provided by FSA programmes.
Right: Laura Minnie Lee Tengle
Evans knew this when he took on the assignment, but he used his time and earned his income making pictures that evolved his own ideas about
the art of photography. Walker Evans was not a team player. In 1937 he was fired from the project, ostensibly for that very reason. He would
not compromise his art with politics or propaganda.
Perhaps the pinnacle of Walker Evans' career came early in his collaboration with James Agee, who wrote
the text for their famous joint venture: Let Us Now Praise Great Men. Working independently, Evans and Agee produced a work that,
while documenting the reality of the post-Depression South, expressed their Modernist take on what others had romanticized or made melodrama of.
They wanted to realistically portray their subjects as art. Should readers infer pity, hope, or despair upon reading the pictures (and it was
fervently hoped that they would not) it was unintended.
Left: Floyd Burroughs, Sharecropper, c. 1936
The photograph of Floyd Burroughs, sharecropper, exemplifies Walker Evans' art photography in a portrait of the post-depression era.
In wanting to capture the reality of the person, Evans leaves all surrounding space black, creating graphic contrast in shades. The wooden
posts to the right of the subject ground what would otherwise become a floating subject.
The man looks straight into the lens as if confronting
the viewer - but with what? We would not know were it not for outside documentation of the photograph. Without knowing the provenance of the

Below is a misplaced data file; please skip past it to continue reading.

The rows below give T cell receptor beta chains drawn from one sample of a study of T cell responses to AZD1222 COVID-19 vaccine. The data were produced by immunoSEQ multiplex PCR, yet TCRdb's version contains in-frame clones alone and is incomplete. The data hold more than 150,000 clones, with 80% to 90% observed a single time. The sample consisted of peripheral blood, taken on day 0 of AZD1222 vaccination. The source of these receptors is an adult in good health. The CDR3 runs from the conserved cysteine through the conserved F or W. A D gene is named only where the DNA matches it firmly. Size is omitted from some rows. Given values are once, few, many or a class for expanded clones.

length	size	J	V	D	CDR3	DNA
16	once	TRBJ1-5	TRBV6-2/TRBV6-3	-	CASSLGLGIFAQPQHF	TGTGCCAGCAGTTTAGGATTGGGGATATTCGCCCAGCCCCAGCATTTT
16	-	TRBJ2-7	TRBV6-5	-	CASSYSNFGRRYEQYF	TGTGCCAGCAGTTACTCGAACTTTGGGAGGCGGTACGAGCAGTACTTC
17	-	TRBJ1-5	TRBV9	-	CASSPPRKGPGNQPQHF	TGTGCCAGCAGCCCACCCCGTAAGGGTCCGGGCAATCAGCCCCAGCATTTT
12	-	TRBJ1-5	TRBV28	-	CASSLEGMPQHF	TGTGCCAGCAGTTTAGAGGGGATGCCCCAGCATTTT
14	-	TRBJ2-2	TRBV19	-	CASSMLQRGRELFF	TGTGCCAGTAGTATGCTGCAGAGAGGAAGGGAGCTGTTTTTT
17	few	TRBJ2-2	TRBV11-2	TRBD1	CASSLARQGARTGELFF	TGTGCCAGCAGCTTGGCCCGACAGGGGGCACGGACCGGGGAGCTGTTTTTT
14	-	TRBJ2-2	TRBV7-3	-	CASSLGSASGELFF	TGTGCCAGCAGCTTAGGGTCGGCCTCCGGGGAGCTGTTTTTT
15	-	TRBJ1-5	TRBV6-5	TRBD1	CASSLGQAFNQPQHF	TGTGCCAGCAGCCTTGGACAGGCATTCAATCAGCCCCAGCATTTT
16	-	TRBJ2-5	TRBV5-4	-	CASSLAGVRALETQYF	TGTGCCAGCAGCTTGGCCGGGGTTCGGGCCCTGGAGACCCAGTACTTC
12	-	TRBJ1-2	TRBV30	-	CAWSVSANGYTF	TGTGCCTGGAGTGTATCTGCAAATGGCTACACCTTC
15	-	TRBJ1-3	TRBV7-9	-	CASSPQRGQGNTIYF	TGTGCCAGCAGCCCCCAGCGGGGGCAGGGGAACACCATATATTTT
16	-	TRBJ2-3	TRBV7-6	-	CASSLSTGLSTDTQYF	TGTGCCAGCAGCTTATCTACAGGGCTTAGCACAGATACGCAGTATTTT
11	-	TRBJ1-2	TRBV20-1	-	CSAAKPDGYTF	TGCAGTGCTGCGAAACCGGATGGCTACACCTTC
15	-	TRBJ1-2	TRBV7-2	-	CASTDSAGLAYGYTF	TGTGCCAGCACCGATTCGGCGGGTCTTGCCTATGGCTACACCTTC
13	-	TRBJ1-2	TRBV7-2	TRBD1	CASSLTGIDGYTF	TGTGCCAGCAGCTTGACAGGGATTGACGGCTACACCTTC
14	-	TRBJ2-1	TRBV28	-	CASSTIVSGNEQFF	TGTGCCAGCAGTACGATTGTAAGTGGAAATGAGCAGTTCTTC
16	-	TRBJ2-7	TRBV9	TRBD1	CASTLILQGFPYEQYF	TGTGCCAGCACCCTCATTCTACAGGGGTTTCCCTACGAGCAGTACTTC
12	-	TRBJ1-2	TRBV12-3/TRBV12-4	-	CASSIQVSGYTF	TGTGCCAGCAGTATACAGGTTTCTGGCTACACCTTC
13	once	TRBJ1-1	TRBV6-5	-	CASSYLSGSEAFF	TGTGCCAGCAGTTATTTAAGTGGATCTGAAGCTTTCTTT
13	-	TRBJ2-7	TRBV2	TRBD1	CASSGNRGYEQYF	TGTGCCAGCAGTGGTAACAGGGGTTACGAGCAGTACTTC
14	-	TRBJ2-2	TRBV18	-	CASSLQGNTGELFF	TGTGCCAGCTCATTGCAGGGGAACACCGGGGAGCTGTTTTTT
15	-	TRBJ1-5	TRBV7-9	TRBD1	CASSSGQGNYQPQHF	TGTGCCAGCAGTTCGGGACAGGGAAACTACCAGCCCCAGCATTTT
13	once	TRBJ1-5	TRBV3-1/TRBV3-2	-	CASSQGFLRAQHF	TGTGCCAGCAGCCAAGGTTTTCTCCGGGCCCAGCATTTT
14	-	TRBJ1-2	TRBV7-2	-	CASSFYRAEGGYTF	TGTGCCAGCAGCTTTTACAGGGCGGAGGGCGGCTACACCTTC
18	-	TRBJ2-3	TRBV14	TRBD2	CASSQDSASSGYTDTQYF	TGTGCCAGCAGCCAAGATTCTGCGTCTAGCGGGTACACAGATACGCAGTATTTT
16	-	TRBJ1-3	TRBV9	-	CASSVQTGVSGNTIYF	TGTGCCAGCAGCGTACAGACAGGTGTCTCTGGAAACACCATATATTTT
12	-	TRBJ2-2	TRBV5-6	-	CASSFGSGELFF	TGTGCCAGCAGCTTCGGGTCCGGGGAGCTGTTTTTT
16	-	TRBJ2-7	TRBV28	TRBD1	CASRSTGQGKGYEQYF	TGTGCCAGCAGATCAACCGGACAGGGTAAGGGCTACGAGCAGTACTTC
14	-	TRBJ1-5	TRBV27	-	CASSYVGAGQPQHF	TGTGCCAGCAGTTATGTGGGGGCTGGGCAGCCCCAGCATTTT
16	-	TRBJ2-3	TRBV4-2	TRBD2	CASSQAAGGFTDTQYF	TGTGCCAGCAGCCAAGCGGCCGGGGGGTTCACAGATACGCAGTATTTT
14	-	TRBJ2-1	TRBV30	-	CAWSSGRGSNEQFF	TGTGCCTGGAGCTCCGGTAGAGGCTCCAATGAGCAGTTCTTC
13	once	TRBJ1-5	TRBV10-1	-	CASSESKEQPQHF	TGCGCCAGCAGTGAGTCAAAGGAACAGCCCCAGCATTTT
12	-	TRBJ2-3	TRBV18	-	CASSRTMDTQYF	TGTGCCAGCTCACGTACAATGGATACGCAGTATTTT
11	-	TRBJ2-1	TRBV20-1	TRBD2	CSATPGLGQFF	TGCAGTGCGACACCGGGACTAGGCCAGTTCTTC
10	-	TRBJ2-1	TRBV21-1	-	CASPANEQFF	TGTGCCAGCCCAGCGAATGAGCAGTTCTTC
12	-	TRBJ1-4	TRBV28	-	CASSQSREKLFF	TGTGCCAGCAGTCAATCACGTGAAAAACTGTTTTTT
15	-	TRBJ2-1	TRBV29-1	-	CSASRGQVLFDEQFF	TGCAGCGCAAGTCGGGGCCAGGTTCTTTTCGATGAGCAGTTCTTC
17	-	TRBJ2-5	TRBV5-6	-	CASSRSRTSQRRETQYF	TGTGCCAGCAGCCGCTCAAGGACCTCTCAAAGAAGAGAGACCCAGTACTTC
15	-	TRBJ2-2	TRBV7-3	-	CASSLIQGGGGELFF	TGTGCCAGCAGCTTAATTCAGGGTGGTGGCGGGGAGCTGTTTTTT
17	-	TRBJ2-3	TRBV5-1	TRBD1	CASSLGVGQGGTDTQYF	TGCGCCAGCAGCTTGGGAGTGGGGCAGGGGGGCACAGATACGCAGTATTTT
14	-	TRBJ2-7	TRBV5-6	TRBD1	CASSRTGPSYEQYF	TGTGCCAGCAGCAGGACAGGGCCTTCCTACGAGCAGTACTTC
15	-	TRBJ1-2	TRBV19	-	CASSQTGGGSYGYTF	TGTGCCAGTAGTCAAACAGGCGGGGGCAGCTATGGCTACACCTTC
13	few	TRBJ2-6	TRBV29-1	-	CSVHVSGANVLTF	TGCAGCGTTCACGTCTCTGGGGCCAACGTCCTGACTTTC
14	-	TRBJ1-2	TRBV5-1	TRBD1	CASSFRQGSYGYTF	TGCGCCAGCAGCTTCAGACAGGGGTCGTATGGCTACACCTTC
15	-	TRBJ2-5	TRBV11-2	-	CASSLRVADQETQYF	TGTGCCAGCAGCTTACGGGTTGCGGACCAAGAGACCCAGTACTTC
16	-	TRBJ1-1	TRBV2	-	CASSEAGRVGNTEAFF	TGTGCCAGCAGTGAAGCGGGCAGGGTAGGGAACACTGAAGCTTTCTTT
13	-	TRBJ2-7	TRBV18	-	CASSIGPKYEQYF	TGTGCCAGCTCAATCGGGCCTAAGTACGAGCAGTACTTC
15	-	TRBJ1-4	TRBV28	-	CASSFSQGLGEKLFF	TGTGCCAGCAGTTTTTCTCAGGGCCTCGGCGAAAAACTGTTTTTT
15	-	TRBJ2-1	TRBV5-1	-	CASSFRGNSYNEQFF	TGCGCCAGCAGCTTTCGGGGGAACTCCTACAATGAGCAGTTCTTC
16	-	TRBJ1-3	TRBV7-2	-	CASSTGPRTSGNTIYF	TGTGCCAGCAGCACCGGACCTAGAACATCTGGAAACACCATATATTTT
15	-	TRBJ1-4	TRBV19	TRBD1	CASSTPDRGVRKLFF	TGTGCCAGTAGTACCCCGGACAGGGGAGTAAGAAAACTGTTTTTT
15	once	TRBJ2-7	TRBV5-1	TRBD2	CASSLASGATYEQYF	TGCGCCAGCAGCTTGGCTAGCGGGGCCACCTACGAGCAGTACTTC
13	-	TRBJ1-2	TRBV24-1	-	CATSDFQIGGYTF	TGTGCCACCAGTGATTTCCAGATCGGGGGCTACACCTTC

picture, we might infer that the subject is proud, tired, afraid/unafraid, unashamed, or emotionally touched by something outside the frame
of the picture. There are no markers within the picture, such as helpless children, to elicit our pity. We are not emotionally movedalthough
we can infer a number of different emotions to Burroughs.
Right: Allie Mae Burroughs, wife of cotton sharecropper. Hale County, Alabama
The photograph is clean and precise: everything shown is in focus. Evans had wanted to work with assurance and authority and, indeed,
his composed and seated subject is solid. The structure of the subject's face seems replicated in the long grain of the wood next to him.
The physical placement or pose struck by Burroughs (or by Evans) creates another triangular form within the picture echoed in the knots in the
wood and the features of Burroughs face.
Evans would later deem photography "the most literary of the graphic arts". And indeed, there is an irony to the photograph. As one ponders
the ragged, soiled attire of the subject, it would be appropriate to wonder: Why is this man the subject of a portrait sitting? Portrait
sittings, by their very nature, are conventionally reserved for those who commission them. And the attitude of Burroughs body is not at all
out of line for a formal portrait sitting.
Walker Evans, in the 1940s, worked at Time Magazine and at Fortune. He would go on to teach
photography at Yale, expounding the commercial image as art. He would also use examples of early
advertising from his own portfolio. By 1969, Evans had distilled his own philosophy of art photography into the publication of his book
simply titled "Photography."
Photographs by Walker Evans took their rightful place in major art museums and in catalogues during his own lifetime. Unequivocating,
he had created his own photographic art genre in the process.
In Walker Evans: Photographer of America
(see cover photo above), Thomas Nau tells the story of Walker Evans' fascinating life in a manner both succinct and
thorough while captivating his reader with well placed examples of Evans' photographs. The book
is organized efficiently and beautifully with Evans' most famous work paired with each chapter.
The chapters are arranged both chronologically and geographically and give the reader a clear
picture of Evans' life, career, and the philosophy that was instrumental in both. This is an
excellent book for anybody who is interested in American art and photography and would like
to learn more about this innovative man's role in changing both fields. (Customer review.)